it may be sufficient to establish that the electronic record is attributable to A under
 Section 9.  Attribution may be shown in any manner reasonable including showing
 that, of necessity, A could only have gotten the information through the process at
 the website.

  (a)  Unless otherwise agreed between the sender and the recipient, an
 electronic record is sent when it:
(1) is addressed properly or otherwise directed properly to an
 information processing system that the recipient has designated or uses for the
 purpose of receiving electronic records or information of the type sent and from
 which the recipient is able to retrieve the electronic record;
(2) is in a form capable of being processed by that system; and
(3) enters an information processing system outside the control of the
 sender or of a person that sent the electronic record on behalf of the sender or enters
 a region of the information processing system designated or used by the recipient
 which is under the control of the recipient.
  (b)  Unless otherwise agreed between a sender and the recipient, an
 electronic record is received when:
(1) it enters an information processing system that the recipient has
 designated or uses for the purpose of receiving electronic records or information of
 the type sent and from which the recipient is able to retrieve the electronic record;
(2) it is in a form capable of being processed by that system.
  (c)  Subsection (b) applies even if the place the information processing
 system is located is different from the place the electronic record is deemed to be
 received under subsection (d).
  (d)  Unless otherwise expressly provided in the electronic record or agreed
 between the sender and the recipient, an electronic record is deemed to be sent from
 the sender's place of business and to be received at the recipient's place of
 business.  For purposes of this subsection, the following rules apply:
(1)  If the sender or recipient has more than one place of business, the
 place of business of that person is the place having the closest relationship to the
 underlying transaction.
(2)  If the sender or the recipient does not have a place of business, the
 place of business is the sender's or recipient's residence, as the case may be.
  (e)  An electronic record is received under subsection (b) even if no
 individual is aware of its receipt.
  (f)  Receipt of an electronic acknowledgment from an information
 processing system described in subsection (b) establishes that a record was received
 but, by itself, does not establish that the content sent corresponds to the content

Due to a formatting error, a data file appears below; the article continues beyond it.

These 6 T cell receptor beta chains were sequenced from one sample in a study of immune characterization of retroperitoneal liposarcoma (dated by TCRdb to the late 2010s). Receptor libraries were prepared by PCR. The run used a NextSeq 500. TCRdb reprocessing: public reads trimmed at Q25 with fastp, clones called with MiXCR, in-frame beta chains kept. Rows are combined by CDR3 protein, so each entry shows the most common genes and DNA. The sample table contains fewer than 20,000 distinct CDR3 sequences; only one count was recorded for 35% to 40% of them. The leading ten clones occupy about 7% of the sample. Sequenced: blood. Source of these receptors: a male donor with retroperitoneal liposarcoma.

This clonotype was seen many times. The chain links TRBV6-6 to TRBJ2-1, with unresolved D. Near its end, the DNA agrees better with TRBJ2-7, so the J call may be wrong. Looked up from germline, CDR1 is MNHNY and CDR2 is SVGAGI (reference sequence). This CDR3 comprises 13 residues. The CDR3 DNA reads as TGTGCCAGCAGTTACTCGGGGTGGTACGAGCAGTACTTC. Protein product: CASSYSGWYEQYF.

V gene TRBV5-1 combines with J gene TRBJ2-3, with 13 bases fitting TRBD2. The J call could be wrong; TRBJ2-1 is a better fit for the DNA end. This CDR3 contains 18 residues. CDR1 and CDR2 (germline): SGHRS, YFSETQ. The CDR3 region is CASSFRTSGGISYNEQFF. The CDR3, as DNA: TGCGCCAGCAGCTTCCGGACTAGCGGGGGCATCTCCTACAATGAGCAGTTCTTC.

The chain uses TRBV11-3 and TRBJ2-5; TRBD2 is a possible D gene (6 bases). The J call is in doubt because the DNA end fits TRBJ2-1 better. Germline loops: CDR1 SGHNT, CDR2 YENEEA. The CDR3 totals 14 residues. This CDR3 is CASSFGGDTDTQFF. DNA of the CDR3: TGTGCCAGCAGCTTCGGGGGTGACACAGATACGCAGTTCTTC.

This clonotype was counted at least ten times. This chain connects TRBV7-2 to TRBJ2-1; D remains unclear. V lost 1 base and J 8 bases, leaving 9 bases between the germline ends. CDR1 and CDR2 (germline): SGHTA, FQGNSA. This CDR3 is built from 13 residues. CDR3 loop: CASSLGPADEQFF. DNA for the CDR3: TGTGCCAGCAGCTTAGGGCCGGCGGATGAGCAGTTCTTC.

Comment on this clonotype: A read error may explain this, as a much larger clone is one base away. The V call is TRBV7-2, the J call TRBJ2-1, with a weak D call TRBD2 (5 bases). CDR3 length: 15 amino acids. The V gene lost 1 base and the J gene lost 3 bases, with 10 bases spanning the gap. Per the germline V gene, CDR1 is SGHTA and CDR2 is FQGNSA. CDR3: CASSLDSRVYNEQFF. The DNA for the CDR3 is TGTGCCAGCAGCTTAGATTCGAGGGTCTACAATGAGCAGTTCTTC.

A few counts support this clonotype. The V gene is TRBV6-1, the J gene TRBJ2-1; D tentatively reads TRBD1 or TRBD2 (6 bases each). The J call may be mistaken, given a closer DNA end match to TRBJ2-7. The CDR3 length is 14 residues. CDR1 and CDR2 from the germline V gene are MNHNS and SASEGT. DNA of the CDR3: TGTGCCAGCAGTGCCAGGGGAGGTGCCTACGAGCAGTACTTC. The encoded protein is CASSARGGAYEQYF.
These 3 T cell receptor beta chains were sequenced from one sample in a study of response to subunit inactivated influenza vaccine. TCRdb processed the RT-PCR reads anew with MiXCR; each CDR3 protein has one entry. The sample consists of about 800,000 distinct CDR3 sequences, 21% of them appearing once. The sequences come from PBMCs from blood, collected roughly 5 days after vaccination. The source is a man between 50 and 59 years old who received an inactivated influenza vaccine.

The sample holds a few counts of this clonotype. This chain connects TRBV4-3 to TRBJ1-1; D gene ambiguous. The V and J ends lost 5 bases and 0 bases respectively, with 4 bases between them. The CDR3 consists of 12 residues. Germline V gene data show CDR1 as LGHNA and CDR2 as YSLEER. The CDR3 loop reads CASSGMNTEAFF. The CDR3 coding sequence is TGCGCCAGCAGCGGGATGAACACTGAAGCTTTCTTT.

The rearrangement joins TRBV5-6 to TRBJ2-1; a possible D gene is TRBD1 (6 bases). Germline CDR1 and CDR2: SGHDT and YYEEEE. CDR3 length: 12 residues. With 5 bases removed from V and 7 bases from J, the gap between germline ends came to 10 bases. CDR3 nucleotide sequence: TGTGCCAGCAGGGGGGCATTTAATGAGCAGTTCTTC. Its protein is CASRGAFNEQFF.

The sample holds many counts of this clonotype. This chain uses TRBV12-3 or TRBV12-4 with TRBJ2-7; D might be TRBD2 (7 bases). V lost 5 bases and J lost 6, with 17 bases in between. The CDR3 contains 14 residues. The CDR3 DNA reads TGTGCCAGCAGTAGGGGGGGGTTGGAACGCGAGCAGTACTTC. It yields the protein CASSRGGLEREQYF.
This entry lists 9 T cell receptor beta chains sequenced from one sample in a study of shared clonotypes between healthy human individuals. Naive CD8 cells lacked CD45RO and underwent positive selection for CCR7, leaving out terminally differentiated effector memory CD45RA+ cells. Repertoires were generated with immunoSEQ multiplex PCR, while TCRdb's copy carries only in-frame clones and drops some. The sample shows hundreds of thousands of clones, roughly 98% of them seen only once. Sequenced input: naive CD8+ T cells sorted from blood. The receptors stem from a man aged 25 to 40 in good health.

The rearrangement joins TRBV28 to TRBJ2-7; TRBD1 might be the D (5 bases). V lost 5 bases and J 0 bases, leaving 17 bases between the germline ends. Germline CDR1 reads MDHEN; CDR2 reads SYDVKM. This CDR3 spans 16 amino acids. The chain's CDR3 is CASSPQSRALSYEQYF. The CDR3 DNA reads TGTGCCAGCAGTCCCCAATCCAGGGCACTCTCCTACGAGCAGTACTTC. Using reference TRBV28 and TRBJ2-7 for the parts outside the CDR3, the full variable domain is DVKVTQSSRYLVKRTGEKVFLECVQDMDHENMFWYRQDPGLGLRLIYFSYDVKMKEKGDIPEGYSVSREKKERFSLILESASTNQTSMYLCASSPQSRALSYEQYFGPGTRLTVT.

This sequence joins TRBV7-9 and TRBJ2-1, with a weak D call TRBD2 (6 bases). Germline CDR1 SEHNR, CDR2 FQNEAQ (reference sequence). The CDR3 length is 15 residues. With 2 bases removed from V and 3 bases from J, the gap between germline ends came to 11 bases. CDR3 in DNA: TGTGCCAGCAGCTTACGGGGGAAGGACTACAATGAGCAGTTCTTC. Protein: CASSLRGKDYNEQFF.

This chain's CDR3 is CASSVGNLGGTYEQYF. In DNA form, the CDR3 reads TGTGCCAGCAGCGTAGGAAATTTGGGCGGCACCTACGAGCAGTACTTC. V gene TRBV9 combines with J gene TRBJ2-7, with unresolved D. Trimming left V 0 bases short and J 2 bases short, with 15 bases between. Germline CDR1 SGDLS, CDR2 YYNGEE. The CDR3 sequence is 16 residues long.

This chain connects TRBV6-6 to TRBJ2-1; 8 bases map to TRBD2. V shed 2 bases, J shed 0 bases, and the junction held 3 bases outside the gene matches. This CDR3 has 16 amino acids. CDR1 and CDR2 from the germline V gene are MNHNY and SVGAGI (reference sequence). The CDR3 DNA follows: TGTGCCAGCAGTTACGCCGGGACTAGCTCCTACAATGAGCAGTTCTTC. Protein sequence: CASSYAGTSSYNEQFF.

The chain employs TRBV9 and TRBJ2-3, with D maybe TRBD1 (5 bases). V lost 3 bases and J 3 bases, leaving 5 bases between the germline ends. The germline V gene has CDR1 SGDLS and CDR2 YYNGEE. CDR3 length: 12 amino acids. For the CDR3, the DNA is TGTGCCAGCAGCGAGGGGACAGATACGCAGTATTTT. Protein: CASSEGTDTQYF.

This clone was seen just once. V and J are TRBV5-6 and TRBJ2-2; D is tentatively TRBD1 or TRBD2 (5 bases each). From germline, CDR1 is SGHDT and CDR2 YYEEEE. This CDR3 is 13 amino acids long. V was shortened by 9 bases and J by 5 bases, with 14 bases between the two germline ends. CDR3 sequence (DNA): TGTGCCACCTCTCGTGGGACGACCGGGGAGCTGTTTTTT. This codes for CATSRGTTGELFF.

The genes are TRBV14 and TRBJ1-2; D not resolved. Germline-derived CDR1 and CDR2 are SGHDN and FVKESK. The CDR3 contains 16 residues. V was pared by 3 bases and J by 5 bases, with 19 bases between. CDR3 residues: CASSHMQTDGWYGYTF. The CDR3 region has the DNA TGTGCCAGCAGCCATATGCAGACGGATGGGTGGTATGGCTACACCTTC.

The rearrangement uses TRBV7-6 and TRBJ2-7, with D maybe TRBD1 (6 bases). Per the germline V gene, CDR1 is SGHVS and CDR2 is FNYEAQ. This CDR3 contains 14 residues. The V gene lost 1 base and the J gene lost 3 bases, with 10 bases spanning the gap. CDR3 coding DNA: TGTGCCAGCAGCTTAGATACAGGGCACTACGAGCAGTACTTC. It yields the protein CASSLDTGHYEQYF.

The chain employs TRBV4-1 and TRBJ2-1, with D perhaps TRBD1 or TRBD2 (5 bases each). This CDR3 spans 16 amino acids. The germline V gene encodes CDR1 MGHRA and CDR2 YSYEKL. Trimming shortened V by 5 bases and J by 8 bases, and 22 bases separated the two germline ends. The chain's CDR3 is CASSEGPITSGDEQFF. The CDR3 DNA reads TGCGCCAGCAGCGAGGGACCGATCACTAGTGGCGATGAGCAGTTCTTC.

(g)  If a person is aware that an electronic record purportedly sent under
 subsection (a), or purportedly received under subsection (b), was not actually sent
 or received, the legal effect of the sending or receipt is determined by other
 applicable law.  Except to the extent permitted by the other law, the requirements of
 this subsection may not be varied by agreement.
 Source:  UNCITRAL Model Law on Electronic Commerce Article 15.

  1. This section provides default rules regarding when and from where an
 electronic record is sent and when and where an electronic record is received.  This
 section does not address the efficacy of the record that is sent or received.  That is,
 whether a record is unintelligible or unusable by a recipient is a separate issue from
 whether that record was sent or received.  The effectiveness of an illegible record,
 whether it binds any party, are questions left to other law.

  2.  Subsection (a) furnishes rules for determining when an electronic record
 is sent.  The effect of the sending and its import are determined by other law once it
 is determined that a sending has occurred.

  In order to have a proper sending, the subsection requires that information
 be properly addressed or otherwise directed to the recipient.  In order to send within
 the meaning of this section, there must be specific information which will direct the
 record to the intended recipient.  Although mass electronic sending is not
 precluded, a general broadcast message, sent to systems rather than individuals,
 would not suffice as a sending.

  The record will be considered sent once it leaves the control of the sender,
 or comes under the control of the recipient.  Records sent through e-mail or the
 internet will pass through many different server systems.  Accordingly, the critical
 element when more than one system is involved is the loss of control by the sender.

  However, the structure of many message delivery systems is such that
 electronic records may actually never leave the control of the sender.  For example,
 within a university or corporate setting, e-mail sent within the system to another
 faculty member is technically not out of the sender's control since it never leaves
 the organization's server.  Accordingly, to qualify as a sending, the e-mail must
 arrive at a point where the recipient has control.  This section does not address the